. . .
Mr. Cohan’s solution is to replace Wall Street’s broken compensation system: the bonus culture that creates incentives to take big bets with other people’s money while avoiding accountability when the bets go bad. He says that we need to “return to a compensation system that more closely resembles that of the partnership culture” of earlier times. Going well beyond calls for a claw-back of bonuses when trouble hits, Mr. Cohan proposes that the leaders of Wall Street firms be required to put their entire net worth on the line. Their co-op apartments, houses in the Hamptons, art collections and bank accounts would all be “fodder for the bank’s creditors” if something goes wrong.

For the full review, see:
Burton G. Malkiel . “BOOKSHELF; Big Bonus, Big Problem; Dodd-Frank and the Volcker Rule address the wrong problems and did nothing to fix Wall Street’s broken compensation culture.” The Wall Street Journal (Weds., March 1, 2017): A17.
(Note: ellipses added.)
(Note: the online version of the review has the date Feb, 28, 2017.)

The book under review, is:
Cohan, William D. Why Wall Street Matters. New York: Random House, 2017.

Increasing Number of Free Agent Entrepreneurs

(p. A3) A tiny segment of U.S. manufacturing appears to be thriving–the one with no employees.
A mix of technology, economic necessity and adventure is leading more Americans to found companies that plan to stay very small. That entrepreneurial spark also highlights challenges facing the economy, from difficulty re-entering the job market to the diminishing role of fast-growing young firms.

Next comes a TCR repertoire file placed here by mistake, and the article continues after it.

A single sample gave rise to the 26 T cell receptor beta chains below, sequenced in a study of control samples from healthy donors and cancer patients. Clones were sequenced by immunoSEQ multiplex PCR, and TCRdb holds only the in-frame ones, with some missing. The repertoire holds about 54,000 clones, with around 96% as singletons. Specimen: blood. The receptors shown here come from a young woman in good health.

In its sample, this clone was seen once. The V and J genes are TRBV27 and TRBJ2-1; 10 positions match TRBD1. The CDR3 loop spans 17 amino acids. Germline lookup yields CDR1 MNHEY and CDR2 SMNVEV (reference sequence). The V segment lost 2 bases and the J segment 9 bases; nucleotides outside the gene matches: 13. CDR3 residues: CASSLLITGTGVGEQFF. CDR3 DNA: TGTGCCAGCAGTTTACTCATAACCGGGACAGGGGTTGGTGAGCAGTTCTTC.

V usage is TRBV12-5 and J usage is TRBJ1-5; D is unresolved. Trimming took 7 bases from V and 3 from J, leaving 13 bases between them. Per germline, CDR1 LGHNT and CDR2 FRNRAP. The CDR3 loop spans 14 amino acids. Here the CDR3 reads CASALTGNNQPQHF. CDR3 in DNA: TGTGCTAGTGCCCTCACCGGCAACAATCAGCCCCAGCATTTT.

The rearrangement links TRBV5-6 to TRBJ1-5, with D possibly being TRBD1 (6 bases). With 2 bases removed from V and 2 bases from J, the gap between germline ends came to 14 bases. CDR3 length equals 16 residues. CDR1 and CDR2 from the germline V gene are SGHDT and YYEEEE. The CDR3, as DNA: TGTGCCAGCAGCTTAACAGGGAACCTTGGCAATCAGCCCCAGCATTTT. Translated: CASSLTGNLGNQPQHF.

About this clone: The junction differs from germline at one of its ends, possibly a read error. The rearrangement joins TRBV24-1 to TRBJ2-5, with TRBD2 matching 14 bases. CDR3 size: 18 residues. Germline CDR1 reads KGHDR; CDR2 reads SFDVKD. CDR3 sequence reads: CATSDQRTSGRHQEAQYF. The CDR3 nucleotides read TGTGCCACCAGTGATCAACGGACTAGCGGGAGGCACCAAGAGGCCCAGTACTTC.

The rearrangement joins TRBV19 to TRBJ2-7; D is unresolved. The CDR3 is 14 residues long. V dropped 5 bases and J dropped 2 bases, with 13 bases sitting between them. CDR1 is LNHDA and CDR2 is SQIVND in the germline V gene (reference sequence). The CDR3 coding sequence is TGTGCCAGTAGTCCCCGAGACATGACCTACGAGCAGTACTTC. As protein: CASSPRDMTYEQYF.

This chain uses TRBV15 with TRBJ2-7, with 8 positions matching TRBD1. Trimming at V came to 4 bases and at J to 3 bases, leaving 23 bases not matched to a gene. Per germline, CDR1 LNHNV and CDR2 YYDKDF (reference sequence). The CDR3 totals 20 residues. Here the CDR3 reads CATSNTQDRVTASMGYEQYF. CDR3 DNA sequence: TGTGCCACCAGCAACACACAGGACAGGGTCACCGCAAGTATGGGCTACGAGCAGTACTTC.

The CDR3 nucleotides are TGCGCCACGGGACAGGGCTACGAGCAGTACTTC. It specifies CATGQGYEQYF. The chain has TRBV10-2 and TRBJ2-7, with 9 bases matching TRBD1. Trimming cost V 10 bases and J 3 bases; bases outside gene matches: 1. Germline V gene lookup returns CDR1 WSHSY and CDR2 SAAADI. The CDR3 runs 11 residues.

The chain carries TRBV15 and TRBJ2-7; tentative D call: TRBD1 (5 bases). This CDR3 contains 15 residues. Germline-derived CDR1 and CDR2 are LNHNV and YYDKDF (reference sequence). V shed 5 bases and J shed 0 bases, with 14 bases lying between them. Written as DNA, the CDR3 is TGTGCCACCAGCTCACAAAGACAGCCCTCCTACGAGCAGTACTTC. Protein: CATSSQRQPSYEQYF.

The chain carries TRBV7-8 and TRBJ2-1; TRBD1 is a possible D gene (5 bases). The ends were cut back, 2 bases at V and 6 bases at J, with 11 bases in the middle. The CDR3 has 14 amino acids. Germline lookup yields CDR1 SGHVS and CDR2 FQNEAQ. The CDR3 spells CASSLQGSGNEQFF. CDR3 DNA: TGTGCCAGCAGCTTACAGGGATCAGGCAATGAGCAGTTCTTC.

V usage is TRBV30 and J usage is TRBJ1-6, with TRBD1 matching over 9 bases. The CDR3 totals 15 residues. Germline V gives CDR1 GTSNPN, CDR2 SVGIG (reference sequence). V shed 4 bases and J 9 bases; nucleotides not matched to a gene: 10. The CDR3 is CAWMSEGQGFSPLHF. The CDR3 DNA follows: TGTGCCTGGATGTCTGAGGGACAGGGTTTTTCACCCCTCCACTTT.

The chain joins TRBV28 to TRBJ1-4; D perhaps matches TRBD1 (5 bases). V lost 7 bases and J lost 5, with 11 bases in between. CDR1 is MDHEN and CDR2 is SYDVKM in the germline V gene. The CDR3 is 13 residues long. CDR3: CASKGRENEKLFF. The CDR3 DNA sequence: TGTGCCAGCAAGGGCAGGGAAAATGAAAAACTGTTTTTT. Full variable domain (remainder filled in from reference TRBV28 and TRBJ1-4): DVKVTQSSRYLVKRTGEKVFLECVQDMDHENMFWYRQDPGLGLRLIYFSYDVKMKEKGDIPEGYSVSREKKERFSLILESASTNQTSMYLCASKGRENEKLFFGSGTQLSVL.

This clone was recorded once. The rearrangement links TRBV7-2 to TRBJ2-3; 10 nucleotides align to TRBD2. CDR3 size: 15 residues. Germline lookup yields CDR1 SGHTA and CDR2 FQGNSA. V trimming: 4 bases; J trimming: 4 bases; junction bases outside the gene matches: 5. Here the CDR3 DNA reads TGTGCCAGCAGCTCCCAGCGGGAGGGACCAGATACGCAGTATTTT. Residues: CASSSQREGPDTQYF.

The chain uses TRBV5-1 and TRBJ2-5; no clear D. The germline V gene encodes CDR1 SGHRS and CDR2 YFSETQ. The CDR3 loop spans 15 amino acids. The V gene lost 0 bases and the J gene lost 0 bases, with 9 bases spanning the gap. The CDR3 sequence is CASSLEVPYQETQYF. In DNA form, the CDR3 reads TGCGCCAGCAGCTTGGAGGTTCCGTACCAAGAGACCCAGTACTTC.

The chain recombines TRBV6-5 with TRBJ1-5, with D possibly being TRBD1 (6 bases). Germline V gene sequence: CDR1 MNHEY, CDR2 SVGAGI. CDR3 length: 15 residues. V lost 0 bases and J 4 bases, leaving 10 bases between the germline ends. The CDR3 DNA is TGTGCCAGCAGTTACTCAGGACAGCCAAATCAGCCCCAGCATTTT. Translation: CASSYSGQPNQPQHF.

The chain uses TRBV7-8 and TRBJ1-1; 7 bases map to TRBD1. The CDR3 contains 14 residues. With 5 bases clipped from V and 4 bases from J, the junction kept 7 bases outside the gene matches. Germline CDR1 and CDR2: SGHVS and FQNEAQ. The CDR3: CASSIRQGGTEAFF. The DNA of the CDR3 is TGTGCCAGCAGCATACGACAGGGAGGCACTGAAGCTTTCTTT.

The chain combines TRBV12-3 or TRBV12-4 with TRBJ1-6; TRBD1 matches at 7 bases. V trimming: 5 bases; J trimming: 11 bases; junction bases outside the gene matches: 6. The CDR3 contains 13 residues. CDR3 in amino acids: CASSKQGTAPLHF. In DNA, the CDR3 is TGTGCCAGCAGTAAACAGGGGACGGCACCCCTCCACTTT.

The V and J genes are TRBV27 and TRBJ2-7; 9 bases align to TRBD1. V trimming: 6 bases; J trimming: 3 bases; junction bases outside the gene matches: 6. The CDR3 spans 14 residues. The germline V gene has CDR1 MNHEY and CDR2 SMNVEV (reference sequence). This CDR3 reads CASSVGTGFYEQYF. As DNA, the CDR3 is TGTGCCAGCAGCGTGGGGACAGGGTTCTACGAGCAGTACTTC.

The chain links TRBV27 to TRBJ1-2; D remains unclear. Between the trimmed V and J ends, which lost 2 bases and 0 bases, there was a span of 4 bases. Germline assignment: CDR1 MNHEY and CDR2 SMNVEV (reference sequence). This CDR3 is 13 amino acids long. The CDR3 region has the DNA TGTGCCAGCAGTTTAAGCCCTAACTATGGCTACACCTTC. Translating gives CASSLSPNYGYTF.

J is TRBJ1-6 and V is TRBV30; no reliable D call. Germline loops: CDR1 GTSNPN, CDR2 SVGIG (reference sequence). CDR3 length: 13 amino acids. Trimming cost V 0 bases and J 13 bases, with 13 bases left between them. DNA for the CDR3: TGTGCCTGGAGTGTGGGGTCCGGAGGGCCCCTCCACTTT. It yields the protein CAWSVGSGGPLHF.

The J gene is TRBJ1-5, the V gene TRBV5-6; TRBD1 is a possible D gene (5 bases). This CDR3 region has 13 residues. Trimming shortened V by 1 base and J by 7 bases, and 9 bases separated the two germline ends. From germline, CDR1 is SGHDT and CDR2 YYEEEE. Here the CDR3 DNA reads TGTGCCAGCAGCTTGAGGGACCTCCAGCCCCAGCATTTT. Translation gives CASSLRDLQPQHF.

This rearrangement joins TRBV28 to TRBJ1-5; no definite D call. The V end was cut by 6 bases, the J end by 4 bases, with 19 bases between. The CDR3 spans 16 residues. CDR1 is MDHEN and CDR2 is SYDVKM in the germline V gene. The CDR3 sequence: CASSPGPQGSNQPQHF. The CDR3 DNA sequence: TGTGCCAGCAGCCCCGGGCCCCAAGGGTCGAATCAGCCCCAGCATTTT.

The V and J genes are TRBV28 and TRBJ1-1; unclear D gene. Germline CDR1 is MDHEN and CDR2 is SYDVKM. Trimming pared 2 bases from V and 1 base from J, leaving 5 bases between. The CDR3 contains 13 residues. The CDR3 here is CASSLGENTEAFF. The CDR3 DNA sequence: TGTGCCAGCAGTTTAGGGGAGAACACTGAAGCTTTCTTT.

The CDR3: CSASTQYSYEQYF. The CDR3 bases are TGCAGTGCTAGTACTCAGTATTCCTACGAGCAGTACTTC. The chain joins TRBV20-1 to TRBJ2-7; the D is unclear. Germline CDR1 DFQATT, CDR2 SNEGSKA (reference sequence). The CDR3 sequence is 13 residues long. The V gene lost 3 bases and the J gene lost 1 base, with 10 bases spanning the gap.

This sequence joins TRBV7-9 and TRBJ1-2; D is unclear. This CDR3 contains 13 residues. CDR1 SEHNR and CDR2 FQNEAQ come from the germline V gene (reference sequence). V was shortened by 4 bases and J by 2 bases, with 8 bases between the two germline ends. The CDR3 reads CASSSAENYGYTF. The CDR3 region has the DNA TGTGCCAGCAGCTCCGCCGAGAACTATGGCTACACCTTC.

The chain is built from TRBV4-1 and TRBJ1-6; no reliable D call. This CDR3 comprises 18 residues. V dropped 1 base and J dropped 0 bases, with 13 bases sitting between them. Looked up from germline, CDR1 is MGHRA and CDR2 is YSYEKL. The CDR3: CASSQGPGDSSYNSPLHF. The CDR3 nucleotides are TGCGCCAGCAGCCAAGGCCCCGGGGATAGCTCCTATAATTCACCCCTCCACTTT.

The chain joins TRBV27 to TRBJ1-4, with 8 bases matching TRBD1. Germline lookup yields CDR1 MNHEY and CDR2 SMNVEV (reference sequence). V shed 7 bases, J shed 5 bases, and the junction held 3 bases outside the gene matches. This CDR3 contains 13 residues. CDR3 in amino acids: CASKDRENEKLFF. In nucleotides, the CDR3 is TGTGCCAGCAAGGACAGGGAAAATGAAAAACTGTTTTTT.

Nicholas Hollows wants to be his own boss, and not anyone else’s.
“I definitely don’t intend to switch my role from a person who makes things to a person who manages people,” said the 32-year-old sole proprietor of Hollows Leather in Eugene, Ore. “Being hands-on is the whole reason I do this.”
The number of businesses classified as manufacturers with no employees has been rising steadily since the depths of the recession. The tiny operations often make food, craft beer, toiletries or other niche products. Their growth stands out in a sector that has been shedding workers for decades.
U.S. food manufacturers with no employee but the owner nearly doubled from 2004 to 2014. One-worker beverage and tobacco makers expanded 150%. Such chemical manufacturers–a category that includes makers of soap and perfume–grew almost 70%.
In all, there were more than 350,000 manufacturing establishments with no employee other than the owner in 2014, up almost 17% from 2004, according to the most recent Commerce Department data. By comparison, there were 292,543 establishments with other employees, down 12%. The shift creates a challenge for building back the number of jobs in the U.S. manufacturing sector.